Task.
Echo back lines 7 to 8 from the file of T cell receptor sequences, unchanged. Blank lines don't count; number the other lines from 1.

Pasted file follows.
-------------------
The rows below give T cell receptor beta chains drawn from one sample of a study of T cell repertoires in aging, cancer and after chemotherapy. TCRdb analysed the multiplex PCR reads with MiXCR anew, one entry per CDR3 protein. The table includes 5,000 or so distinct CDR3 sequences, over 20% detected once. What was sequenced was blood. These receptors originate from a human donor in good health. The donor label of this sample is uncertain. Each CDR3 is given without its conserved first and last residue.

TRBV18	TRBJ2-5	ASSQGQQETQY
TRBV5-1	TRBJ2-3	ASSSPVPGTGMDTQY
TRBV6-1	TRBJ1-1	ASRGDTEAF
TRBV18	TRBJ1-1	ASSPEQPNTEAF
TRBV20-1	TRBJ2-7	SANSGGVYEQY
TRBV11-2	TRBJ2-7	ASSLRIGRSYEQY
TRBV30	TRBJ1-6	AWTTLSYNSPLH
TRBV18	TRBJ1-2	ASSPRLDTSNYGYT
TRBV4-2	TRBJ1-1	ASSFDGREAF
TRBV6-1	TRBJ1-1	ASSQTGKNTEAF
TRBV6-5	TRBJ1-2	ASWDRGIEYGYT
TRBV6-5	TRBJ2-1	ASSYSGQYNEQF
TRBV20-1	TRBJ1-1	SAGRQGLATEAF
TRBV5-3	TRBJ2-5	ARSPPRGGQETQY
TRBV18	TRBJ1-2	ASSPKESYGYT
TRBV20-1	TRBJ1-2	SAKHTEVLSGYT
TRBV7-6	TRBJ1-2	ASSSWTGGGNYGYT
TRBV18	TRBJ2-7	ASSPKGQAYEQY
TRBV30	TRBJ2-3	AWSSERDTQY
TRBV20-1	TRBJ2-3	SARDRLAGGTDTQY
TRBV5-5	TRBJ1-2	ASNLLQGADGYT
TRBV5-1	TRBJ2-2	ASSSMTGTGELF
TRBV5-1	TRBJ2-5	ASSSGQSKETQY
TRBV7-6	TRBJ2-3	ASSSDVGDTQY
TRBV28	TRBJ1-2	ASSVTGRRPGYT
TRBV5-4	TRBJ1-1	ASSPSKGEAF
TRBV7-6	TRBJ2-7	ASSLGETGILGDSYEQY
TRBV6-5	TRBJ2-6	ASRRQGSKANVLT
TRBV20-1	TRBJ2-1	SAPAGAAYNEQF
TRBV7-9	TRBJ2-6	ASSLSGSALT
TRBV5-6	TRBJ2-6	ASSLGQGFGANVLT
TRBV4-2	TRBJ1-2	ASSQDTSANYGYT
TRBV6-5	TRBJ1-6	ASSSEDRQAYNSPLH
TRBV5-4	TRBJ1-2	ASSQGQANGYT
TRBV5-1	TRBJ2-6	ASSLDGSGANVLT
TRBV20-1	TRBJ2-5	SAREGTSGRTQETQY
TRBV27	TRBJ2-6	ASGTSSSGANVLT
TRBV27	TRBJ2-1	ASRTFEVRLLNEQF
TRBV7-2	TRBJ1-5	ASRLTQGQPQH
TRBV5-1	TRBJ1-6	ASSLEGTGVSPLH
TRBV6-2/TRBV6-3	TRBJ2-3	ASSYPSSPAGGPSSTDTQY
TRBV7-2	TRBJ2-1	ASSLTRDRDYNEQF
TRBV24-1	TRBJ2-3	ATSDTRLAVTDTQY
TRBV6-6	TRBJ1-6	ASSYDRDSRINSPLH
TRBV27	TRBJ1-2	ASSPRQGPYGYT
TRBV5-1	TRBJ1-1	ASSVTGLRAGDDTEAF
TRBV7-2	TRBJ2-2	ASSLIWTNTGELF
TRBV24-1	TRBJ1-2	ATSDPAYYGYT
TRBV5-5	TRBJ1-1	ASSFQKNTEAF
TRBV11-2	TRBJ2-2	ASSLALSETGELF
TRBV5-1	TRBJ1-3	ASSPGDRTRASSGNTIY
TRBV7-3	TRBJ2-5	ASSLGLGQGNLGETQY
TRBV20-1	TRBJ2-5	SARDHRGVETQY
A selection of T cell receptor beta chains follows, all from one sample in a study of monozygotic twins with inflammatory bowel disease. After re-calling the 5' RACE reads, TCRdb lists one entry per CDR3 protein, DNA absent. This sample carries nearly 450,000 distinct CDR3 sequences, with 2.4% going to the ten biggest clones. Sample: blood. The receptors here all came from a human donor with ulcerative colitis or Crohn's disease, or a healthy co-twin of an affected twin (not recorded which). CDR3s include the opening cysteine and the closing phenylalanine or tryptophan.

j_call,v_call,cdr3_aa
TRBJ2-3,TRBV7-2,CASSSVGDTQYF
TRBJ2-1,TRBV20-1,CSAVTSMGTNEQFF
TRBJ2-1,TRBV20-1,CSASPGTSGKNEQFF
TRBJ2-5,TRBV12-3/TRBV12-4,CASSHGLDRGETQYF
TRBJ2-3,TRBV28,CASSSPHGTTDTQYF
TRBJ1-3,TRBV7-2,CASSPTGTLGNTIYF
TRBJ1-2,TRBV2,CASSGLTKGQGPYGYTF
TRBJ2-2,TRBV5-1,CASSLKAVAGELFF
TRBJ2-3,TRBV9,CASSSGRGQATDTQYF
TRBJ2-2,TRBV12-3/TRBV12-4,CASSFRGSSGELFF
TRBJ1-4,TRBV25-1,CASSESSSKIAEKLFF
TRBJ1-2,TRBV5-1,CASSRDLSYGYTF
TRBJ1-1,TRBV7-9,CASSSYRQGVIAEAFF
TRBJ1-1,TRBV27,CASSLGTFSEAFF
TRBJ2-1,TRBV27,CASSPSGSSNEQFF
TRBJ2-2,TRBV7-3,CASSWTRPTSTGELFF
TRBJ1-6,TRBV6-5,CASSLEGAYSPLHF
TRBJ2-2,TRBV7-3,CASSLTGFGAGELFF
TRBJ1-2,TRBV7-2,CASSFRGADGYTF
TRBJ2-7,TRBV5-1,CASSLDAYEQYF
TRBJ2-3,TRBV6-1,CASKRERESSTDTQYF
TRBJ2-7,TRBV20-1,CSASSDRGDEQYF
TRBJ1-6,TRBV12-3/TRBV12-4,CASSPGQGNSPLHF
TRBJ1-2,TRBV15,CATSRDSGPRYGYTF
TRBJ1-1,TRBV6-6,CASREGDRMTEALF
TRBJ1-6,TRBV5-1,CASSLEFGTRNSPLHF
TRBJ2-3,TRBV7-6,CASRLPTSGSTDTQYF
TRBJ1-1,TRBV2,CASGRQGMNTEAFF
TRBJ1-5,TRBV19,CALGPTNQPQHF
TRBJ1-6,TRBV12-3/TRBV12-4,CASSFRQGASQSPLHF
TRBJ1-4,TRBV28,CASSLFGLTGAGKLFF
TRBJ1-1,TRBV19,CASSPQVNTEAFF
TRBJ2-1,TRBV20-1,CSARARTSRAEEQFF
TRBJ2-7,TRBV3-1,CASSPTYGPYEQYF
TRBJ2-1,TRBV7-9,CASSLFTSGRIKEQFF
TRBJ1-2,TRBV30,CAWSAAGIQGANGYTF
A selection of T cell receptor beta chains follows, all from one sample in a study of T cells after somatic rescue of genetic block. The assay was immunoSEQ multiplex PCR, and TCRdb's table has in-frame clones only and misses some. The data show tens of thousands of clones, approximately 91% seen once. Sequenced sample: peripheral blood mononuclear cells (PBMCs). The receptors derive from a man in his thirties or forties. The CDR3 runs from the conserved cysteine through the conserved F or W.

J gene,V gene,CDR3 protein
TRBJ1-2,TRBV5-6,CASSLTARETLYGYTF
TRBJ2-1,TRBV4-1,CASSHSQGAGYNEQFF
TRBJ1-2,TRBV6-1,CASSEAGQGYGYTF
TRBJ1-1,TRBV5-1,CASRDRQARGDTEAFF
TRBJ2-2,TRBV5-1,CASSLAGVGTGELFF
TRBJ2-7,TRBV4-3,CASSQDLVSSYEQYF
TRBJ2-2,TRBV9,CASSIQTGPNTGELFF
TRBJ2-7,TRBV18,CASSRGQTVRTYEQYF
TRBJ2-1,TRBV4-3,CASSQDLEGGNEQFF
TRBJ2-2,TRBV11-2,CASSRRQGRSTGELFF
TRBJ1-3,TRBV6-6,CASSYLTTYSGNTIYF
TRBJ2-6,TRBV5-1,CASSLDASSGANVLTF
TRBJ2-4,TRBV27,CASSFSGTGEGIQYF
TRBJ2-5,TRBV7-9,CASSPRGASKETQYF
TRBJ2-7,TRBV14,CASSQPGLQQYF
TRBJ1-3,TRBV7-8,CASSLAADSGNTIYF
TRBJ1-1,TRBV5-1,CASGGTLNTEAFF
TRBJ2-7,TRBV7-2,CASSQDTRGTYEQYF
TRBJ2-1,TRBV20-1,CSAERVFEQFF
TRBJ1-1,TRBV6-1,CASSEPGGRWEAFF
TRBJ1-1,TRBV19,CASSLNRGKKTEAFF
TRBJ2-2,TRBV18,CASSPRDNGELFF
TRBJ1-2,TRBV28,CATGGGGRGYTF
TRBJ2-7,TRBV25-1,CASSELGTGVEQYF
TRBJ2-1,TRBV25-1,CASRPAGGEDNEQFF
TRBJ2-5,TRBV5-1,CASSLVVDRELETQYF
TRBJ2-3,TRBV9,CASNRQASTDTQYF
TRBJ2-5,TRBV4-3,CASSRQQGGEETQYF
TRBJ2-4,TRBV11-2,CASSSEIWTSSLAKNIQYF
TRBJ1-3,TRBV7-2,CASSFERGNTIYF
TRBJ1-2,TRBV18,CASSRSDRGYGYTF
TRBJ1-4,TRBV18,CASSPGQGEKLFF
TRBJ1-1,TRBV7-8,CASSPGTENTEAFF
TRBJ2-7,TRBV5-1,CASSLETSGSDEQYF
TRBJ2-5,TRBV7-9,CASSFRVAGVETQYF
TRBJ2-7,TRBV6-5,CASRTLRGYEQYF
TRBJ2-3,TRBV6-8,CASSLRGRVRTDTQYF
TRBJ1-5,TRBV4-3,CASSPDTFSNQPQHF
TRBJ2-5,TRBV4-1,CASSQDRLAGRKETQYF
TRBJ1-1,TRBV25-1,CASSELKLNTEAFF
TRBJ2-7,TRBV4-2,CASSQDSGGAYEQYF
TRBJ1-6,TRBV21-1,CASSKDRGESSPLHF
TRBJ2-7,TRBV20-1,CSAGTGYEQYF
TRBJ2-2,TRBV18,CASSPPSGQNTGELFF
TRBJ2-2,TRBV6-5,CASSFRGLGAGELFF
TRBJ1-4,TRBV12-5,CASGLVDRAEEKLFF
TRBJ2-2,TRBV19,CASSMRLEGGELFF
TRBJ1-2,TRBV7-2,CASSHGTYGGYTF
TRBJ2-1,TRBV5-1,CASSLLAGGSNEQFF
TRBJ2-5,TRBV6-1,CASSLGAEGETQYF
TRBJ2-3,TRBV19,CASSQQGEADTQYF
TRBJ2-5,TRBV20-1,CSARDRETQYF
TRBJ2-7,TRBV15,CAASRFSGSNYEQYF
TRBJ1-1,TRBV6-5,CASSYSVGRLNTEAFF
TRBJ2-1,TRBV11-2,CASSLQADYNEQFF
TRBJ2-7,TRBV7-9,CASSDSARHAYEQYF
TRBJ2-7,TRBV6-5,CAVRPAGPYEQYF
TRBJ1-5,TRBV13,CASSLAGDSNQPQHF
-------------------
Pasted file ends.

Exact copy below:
TRBV11-2	TRBJ2-7	ASSLRIGRSYEQY
TRBV30	TRBJ1-6	AWTTLSYNSPLH